Ephraim Curzon

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Ephraim Curzon
Personal information
Born first ¼ 1883
Crumpsall, Prestwich district, England
Died unknown
Playing information
Height 5 ft 11 in (180 cm)
Weight 14 st 0 lb (89 kg)
Rugby union

Club
Years Team Pld T G FG P
Carlisle RFC
Lismore RFC
≤1907–08 Kirkcaldy RFC 23
Total 0 23 0 0 0
Rugby league
Position Second-row, Loose forward

Club
Years Team Pld T G FG P
1908–11 Salford 102 8 0 0 24
Representative
Years Team Pld T G FG P
Lancashire
1910 Great Britain 2 0 0 0 0
Source: [1]

Ephraim Curzon (birth registered first ¼ 1883[2] – death unknown) was an English soldier, and rugby union, and professional rugby league footballer of the 1900s and 1910s. He played representative level rugby union (RU) for British Army Rugby Union, and at club level for Carlisle RFC[1][2], Lismore RFC[3] (in Edinburgh), and Kirkcaldy RFC[4] (in Fife), and representative level rugby league (RL) for Great Britain, and Lancashire, and at club level for Salford, as a second-row, or loose forward/lock, i.e. number 11 or 12, or 13, during the era of contested scrums.[1]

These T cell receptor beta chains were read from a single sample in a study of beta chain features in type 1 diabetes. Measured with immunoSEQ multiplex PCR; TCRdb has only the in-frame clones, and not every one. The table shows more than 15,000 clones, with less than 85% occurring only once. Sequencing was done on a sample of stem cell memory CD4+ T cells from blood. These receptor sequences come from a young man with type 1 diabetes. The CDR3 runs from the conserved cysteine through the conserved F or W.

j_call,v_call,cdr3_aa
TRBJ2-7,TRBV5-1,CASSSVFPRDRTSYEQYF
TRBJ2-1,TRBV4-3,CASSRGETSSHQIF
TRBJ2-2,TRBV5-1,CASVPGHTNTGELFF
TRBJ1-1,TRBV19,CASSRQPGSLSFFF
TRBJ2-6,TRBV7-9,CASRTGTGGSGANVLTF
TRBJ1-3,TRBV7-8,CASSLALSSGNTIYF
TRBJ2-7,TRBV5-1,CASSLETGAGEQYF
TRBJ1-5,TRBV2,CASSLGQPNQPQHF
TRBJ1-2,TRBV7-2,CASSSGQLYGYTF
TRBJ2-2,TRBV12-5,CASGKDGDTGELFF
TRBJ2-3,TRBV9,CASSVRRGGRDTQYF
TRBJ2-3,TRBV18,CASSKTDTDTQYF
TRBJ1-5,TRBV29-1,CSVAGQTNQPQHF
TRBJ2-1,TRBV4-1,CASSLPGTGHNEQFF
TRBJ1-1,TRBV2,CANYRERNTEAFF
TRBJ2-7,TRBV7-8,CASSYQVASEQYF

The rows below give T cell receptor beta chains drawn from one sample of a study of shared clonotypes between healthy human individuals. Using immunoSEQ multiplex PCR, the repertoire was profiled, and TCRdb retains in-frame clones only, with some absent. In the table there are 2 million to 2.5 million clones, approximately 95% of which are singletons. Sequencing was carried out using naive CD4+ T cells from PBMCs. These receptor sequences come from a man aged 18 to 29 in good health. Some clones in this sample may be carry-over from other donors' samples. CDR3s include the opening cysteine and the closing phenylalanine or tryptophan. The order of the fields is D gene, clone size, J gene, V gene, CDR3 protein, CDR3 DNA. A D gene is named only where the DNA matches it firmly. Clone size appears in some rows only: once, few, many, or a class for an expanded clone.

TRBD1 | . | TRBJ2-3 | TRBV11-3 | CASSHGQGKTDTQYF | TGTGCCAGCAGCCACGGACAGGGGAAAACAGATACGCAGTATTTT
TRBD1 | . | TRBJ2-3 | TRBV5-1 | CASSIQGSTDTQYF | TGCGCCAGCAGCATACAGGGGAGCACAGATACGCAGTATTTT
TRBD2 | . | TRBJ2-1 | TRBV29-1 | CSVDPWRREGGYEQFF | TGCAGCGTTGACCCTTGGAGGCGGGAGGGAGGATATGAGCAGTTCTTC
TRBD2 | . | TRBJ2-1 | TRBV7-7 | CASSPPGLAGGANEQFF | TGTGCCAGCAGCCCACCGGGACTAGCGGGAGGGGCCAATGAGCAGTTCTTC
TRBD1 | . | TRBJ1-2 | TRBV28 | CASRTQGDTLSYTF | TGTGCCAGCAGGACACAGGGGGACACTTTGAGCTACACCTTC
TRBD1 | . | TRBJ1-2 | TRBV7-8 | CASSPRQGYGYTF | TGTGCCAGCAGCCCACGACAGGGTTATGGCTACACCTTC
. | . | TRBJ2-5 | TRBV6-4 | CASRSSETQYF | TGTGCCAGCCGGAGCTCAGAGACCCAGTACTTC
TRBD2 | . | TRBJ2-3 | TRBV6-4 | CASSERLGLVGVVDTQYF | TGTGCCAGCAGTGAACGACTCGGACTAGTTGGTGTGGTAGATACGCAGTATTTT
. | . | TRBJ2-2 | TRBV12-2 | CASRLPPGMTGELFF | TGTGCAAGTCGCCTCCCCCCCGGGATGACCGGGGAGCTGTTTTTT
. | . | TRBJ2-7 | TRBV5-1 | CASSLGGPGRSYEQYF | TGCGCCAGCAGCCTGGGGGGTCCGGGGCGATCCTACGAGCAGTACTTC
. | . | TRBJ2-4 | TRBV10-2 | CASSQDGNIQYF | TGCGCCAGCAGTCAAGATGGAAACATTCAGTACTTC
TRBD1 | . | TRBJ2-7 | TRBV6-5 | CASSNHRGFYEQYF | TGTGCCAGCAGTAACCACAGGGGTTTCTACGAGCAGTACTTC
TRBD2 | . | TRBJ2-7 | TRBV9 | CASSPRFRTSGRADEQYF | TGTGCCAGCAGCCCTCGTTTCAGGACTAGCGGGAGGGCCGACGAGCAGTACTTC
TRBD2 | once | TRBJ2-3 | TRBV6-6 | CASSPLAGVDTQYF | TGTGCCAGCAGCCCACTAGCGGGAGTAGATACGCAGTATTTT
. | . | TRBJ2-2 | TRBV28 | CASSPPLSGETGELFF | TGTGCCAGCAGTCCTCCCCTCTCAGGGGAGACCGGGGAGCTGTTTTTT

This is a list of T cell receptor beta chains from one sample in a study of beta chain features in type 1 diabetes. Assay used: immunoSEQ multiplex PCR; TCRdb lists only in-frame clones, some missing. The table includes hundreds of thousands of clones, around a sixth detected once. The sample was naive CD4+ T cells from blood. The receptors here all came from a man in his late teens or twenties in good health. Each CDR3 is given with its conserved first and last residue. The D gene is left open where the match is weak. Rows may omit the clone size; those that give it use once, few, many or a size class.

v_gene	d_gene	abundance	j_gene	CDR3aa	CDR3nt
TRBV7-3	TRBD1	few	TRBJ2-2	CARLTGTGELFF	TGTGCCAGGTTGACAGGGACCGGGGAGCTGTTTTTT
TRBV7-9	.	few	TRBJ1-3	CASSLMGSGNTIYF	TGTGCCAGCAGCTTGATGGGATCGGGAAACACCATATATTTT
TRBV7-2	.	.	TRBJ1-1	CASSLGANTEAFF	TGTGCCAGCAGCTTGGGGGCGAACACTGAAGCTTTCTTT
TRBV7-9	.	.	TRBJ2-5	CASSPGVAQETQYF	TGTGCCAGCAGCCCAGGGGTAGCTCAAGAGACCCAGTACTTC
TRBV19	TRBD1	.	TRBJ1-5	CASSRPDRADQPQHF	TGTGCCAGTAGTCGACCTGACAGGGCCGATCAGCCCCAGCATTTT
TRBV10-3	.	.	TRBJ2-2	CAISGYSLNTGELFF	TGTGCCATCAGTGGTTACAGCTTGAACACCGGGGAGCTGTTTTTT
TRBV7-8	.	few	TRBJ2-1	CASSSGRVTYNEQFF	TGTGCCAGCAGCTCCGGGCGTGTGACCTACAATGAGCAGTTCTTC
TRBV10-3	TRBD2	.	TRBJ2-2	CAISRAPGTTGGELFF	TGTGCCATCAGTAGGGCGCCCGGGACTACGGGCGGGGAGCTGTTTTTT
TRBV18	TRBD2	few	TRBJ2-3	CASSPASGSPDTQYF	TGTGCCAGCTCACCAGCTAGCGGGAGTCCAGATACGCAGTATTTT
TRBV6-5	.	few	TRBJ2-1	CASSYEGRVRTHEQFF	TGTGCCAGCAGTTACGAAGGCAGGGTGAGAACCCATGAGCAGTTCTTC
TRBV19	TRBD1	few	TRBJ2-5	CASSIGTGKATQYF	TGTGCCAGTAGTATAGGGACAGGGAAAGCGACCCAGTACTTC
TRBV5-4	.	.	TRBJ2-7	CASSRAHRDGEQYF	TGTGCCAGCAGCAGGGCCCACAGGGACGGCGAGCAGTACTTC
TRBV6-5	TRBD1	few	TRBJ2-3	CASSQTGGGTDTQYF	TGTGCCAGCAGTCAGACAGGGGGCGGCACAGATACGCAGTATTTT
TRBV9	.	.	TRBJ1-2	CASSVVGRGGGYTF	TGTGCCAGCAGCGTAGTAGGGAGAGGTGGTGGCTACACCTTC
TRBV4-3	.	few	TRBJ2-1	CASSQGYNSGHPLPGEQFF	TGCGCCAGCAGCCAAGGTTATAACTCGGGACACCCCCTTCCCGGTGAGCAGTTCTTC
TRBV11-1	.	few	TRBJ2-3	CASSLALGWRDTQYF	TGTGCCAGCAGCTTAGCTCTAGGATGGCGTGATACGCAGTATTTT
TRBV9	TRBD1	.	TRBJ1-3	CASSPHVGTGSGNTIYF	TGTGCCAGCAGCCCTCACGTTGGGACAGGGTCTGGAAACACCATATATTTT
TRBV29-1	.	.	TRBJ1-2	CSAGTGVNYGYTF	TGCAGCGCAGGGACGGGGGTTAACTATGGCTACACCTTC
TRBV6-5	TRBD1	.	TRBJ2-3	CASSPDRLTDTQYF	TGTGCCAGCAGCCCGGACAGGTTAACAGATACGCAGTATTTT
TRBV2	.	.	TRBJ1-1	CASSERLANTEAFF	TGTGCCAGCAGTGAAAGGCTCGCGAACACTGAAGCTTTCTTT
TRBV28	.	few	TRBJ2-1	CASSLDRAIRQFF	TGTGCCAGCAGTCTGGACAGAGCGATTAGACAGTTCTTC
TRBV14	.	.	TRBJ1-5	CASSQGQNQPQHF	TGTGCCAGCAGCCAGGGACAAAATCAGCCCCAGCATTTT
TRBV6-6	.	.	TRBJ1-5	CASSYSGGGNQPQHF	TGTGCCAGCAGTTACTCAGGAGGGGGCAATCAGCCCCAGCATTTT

Background[edit]

Ephraim Curzon's birth was registered in Crumpsall, Prestwich district, he served as a British soldier in South Africa during the Second Boer War.[3]

Playing career[edit]

International honours[edit]

Ephraim Curzon was selected to play during the 1910 Great Britain Lions tour of Australia and New Zealand (RL) while at Salford, he won caps against Australia, and Australasia.[1][4]

Representative honours[edit]

Ephraim Curzon represented the British Army Rugby Union (RU) scoring both tries against South Africa.[3]

Club career[edit]

Ephraim Curzon's final match for Salford took place against Hull Kingston Rovers in April 1911, though Salford retained Curzon's playing registration until 1915.[3]

References[edit]

  1. ^ a b c "Statistics at rugbyleagueproject.org". rugbyleagueproject.org. 31 December 2017. Retrieved 1 January 2018. 
  2. ^ "Birth details at freebmd.org.uk". freebmd.org.uk. 31 December 2011. Retrieved 1 January 2012. 
  3. ^ a b c Tom Mather (2010). "Best in the Northern Union". Pages 128-142. ISBN 978-1-903659-51-9
  4. ^ "Papers Past – Evening Post – 14 May 1910 – Football". paperspast.natlib.govt.nz. 31 December 2011. Retrieved 1 January 2012. 

External links[edit]